Czech scientists working on 3D printed joint replacements


Czech scientists are working on the development of small joint replacements using 3D printing. The tiny implants made of titanium powder could help patients suffering from arthritis in the joints of their fingers and toes, where conventional treatment often fails.

Hip and knee replacement surgery are one of the most commonly performed surgical procedures, successfully helping to eliminate pain in patients suffering from arthritis. Now researchers from the Brno University of Technology are working on developing joint replacements that could help patients with arthritis in their hands and toes. Scientists are cooperating with a Czech implant manufacturer, who supplies the printed samples. Their role is to test how the new type of joints will behave in the body. In order to do that, they are using a special simulator to see how big a load the titanium powder implant can withstand. Martin Vrbka from the Institute of Machine and Industrial Design is one of the research team members:

"The manufacturer wants the replacement to be reliable and last in the patient’s body for, say, 10, 15 or 20 years. That means we want to produce friction surfaces that will have the greatest durability and the least wear and tear, that won't basically fail."

The durability of the 3D printed replacements is being tested by scientists on a special simulator, constructed by researcher Pavel Čípek. He explained to Czech Radio how it works:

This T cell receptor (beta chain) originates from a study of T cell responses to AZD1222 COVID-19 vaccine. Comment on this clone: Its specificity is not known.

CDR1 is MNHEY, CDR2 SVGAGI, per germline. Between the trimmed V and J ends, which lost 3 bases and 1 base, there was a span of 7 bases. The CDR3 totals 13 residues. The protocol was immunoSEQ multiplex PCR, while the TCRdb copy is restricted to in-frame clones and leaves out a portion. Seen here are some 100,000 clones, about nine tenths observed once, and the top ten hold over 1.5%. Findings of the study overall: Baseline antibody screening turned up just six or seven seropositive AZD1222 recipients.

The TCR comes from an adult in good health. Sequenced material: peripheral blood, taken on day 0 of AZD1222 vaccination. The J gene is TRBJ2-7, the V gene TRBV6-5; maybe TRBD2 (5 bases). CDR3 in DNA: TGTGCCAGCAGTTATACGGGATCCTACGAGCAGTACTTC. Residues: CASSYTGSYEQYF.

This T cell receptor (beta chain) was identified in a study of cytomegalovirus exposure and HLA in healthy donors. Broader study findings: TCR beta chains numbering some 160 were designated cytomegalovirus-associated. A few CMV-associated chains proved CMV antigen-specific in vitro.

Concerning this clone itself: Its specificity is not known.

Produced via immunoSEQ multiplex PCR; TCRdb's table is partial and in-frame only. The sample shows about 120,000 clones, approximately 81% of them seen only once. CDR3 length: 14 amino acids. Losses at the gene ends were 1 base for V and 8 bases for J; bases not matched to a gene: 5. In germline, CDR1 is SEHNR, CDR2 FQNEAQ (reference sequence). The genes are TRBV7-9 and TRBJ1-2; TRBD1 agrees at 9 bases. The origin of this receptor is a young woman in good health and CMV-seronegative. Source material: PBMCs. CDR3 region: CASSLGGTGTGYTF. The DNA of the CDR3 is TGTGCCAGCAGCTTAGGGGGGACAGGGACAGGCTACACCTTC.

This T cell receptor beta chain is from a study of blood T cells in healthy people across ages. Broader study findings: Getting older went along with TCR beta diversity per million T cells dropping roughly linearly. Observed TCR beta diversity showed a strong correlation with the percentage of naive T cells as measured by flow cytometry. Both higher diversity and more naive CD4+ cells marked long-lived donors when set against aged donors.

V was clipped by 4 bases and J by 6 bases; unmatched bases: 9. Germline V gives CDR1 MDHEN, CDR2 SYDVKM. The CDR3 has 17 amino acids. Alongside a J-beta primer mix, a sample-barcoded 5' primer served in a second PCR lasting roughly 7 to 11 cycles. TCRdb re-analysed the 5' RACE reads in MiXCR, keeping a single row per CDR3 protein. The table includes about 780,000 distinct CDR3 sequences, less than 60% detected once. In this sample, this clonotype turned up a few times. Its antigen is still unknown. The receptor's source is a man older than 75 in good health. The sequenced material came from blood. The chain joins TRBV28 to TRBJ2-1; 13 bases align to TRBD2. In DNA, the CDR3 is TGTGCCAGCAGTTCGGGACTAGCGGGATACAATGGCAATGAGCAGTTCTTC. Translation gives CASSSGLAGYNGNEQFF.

"The basis of the device is a glass plate. We press the sample on the bottom of the plate and then we move it, creating frictional forces between the sample and the plate, which we then measure. At the same time, we can study the contact of the two surfaces with a microscope."

Initial test results show that thanks to a special porous structure, the 3D printed substitutes can resist friction better than some other materials that are commonly used to make artificial hip or knee joints. But according to Martin Vrbka, 3D printing from titanium powder also has other advantages:

"It is tailor-made for specific patients. We can use data from CT scans or MRIs. And there is a very good biocompatibility of the material, meaning that the body doesn’t fight it."

The replacements being developed by scientists at the Brno University of Technology could mainly help patients who suffer from a high degree of arthritis in the joints of the fingers or feet, he says:

"On the hand, you basically lose the gripping ability to hold objects, brush your teeth, lean on the hand or drink. On the foot, it's the support function of the thumb that's critical in load transfer and walking."

The testing of the 3D printed replacements will take at least another two years, before eventually being produced.

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